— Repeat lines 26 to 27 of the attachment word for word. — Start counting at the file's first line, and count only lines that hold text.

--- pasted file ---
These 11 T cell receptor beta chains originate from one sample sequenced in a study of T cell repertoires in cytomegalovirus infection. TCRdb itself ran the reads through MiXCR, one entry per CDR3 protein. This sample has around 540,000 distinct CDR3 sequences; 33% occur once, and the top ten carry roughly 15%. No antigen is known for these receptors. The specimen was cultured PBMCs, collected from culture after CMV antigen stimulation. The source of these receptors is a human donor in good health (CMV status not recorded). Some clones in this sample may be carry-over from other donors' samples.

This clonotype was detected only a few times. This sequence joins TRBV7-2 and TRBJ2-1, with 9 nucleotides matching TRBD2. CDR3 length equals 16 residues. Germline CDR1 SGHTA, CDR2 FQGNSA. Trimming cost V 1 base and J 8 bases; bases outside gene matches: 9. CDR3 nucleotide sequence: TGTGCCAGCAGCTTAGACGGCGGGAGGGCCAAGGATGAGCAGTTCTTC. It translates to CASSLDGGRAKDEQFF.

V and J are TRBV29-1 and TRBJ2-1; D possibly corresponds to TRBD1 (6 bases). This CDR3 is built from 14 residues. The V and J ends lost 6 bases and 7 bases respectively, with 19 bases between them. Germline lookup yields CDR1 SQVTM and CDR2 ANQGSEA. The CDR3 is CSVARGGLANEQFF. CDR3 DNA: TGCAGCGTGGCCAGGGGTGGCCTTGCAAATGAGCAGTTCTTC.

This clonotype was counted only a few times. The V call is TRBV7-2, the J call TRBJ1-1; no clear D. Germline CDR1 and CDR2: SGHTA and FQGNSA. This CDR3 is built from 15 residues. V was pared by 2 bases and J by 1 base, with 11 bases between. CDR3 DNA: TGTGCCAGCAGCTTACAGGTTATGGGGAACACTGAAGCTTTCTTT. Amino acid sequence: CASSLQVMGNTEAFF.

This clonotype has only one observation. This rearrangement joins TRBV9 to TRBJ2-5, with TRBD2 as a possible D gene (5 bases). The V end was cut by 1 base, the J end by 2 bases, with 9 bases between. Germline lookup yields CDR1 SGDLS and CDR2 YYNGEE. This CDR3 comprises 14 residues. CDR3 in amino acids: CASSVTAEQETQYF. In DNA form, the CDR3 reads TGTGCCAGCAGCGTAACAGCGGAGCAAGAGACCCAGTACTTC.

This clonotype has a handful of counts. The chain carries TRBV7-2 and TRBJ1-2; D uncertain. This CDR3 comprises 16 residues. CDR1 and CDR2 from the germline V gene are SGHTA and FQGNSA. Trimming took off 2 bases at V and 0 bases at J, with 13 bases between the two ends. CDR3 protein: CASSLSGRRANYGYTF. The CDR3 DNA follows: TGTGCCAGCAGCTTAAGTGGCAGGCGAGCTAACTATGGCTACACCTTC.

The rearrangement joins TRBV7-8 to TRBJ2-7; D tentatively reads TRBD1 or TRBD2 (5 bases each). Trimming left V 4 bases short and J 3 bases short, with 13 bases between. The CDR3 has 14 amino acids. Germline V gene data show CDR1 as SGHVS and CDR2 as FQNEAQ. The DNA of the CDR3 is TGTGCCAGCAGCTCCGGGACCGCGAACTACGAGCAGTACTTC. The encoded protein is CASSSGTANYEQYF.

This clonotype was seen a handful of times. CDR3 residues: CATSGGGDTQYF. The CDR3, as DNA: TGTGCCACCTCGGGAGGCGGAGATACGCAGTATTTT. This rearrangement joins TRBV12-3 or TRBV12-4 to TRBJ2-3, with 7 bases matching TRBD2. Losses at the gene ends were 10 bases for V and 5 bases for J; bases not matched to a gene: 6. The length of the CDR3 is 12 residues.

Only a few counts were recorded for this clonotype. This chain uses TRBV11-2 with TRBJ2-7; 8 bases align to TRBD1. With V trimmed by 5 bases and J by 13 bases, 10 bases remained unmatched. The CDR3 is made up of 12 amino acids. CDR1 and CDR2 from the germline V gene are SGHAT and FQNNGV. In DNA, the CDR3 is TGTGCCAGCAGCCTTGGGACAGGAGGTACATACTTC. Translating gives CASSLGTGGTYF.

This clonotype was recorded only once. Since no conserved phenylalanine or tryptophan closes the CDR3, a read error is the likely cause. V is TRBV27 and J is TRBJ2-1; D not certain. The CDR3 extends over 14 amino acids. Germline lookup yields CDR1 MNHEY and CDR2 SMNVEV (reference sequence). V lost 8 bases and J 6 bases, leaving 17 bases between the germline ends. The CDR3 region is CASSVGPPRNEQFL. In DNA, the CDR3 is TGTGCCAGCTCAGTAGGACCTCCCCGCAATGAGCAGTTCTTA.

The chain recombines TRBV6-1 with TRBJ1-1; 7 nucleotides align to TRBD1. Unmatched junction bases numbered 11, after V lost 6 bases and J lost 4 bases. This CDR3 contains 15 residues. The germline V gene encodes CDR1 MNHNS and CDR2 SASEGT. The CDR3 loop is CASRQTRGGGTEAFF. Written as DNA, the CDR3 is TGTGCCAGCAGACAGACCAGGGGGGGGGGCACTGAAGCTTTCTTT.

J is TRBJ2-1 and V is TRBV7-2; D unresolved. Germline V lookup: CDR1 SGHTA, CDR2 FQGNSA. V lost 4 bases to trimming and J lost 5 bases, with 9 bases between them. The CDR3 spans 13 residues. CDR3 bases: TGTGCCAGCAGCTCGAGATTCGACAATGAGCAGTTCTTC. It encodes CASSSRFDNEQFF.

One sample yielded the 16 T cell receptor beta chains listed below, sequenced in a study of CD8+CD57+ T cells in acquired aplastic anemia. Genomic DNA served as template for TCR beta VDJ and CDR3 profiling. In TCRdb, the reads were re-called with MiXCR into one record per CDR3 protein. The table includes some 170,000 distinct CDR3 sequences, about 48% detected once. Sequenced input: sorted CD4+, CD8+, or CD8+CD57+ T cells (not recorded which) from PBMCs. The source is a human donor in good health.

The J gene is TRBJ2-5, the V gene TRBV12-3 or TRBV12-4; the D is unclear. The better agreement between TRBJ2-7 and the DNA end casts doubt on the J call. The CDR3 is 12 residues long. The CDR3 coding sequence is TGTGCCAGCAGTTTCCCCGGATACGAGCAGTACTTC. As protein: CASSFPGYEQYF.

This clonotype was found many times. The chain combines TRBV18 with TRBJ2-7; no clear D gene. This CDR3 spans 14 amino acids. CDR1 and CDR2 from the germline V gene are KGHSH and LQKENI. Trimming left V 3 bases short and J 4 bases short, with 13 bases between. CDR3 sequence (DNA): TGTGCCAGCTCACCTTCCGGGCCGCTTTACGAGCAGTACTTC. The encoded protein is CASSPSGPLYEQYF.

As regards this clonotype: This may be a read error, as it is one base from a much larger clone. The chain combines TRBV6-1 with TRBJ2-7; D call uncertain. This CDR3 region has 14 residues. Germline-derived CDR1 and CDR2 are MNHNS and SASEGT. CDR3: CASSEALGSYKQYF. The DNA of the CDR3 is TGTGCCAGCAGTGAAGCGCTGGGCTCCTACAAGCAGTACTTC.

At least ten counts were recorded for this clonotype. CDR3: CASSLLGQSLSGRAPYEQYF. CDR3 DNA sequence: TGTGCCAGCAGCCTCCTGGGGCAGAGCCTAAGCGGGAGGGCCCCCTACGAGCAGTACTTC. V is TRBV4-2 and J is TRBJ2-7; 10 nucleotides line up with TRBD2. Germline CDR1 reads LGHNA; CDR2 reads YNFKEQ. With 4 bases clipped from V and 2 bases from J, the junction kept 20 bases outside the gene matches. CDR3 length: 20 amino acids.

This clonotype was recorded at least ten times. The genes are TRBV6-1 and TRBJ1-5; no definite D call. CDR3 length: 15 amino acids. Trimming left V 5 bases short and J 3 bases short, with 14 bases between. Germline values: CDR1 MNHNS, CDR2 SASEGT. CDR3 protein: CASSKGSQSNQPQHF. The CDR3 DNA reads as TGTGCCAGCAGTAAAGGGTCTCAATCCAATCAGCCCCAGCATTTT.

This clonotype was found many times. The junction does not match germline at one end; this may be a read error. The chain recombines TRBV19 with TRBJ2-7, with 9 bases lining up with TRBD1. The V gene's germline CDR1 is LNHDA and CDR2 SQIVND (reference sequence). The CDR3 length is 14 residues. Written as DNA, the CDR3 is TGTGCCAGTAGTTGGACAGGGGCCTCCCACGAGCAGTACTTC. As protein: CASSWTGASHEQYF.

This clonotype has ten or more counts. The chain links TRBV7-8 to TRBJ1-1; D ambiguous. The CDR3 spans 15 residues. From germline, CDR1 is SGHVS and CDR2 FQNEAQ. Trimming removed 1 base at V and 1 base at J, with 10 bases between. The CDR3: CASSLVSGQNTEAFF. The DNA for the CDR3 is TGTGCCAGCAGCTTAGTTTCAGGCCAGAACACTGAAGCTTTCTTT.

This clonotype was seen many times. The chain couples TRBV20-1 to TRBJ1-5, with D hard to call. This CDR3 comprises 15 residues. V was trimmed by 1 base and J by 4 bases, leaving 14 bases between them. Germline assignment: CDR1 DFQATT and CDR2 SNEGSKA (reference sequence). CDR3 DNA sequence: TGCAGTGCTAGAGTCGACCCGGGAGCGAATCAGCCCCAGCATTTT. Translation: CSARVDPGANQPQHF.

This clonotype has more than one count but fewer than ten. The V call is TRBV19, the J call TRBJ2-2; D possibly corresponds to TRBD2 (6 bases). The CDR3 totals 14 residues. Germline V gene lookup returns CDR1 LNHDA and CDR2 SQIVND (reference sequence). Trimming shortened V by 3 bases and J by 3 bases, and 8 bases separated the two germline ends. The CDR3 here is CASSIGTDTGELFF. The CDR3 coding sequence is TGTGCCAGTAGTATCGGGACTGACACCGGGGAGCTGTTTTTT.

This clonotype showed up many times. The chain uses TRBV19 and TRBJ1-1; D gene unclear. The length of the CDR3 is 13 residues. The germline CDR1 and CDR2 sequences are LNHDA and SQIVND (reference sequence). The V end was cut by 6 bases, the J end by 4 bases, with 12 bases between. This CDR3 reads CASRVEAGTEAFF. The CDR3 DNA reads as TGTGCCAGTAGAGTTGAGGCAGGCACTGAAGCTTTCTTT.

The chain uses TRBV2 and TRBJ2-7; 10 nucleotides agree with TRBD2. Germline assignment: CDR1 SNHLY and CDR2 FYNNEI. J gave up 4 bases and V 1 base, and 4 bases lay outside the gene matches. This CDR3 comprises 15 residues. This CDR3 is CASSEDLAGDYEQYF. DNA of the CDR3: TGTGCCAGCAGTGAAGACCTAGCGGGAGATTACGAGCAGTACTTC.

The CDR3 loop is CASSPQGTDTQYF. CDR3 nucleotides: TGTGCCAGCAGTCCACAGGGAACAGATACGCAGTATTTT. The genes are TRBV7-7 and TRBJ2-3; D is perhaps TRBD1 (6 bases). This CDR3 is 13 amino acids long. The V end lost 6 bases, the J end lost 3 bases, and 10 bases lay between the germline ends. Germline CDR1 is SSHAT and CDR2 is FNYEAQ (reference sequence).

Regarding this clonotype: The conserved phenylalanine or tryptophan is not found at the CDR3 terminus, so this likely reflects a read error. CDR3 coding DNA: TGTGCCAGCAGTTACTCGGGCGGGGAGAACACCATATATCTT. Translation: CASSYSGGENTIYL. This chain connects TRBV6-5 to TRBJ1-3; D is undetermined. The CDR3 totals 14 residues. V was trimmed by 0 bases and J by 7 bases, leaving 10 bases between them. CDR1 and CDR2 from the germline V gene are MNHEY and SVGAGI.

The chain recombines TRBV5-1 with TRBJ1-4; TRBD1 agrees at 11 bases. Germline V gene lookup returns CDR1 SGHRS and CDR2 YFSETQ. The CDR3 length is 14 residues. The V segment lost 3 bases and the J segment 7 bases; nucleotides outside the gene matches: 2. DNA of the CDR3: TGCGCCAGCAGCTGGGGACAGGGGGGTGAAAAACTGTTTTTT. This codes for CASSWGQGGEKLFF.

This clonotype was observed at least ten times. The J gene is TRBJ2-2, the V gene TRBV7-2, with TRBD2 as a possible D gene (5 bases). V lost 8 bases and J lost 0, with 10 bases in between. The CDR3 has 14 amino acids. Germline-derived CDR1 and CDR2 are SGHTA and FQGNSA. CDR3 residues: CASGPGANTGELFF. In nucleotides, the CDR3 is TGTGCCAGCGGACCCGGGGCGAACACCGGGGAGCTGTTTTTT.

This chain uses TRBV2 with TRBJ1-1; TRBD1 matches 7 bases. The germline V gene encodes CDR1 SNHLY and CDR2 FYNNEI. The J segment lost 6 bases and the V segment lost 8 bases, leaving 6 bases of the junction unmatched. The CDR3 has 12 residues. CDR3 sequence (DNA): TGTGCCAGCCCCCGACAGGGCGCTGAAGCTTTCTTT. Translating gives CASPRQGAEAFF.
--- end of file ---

Regarding this clonotype: The conserved phenylalanine or tryptophan is not found at the CDR3 terminus, so this likely reflects a read error. CDR3 coding DNA: TGTGCCAGCAGTTACTCGGGCGGGGAGAACACCATATATCTT. Translation: CASSYSGGENTIYL. This chain connects TRBV6-5 to TRBJ1-3; D is undetermined. The CDR3 totals 14 residues. V was trimmed by 0 bases and J by 7 bases, leaving 10 bases between them. CDR1 and CDR2 from the germline V gene are MNHEY and SVGAGI.

The chain recombines TRBV5-1 with TRBJ1-4; TRBD1 agrees at 11 bases. Germline V gene lookup returns CDR1 SGHRS and CDR2 YFSETQ. The CDR3 length is 14 residues. The V segment lost 3 bases and the J segment 7 bases; nucleotides outside the gene matches: 2. DNA of the CDR3: TGCGCCAGCAGCTGGGGACAGGGGGGTGAAAAACTGTTTTTT. This codes for CASSWGQGGEKLFF.